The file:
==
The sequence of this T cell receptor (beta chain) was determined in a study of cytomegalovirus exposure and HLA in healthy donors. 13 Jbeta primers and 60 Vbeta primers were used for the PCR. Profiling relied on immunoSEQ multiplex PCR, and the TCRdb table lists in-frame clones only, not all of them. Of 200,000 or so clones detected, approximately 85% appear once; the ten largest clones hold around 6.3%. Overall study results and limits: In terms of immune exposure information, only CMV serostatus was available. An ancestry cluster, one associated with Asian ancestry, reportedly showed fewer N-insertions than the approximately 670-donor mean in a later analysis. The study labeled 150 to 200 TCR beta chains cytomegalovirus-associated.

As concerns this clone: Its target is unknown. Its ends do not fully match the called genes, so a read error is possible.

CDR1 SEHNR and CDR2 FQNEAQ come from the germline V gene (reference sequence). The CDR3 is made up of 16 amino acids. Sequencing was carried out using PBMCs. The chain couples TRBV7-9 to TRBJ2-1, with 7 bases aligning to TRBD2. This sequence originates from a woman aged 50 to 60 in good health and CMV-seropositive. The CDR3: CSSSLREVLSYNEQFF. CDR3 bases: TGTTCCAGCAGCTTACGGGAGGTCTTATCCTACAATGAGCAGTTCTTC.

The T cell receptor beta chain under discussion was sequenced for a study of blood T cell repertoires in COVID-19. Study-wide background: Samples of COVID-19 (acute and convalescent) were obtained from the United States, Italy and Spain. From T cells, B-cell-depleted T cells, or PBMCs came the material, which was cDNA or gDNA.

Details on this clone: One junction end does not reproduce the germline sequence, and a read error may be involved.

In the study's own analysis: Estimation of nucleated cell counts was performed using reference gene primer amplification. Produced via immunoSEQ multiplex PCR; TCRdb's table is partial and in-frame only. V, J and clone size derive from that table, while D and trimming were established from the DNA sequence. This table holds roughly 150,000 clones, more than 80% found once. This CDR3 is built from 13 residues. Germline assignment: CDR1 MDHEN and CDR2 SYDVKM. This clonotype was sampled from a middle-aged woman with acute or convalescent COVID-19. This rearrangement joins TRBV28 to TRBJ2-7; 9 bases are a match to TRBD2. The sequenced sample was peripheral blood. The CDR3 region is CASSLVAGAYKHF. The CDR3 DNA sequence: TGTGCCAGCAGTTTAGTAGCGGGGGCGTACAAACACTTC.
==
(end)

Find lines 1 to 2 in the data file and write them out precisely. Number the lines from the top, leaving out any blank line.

The sequence of this T cell receptor (beta chain) was determined in a study of cytomegalovirus exposure and HLA in healthy donors. 13 Jbeta primers and 60 Vbeta primers were used for the PCR. Profiling relied on immunoSEQ multiplex PCR, and the TCRdb table lists in-frame clones only, not all of them. Of 200,000 or so clones detected, approximately 85% appear once; the ten largest clones hold around 6.3%. Overall study results and limits: In terms of immune exposure information, only CMV serostatus was available. An ancestry cluster, one associated with Asian ancestry, reportedly showed fewer N-insertions than the approximately 670-donor mean in a later analysis. The study labeled 150 to 200 TCR beta chains cytomegalovirus-associated.

As concerns this clone: Its target is unknown. Its ends do not fully match the called genes, so a read error is possible.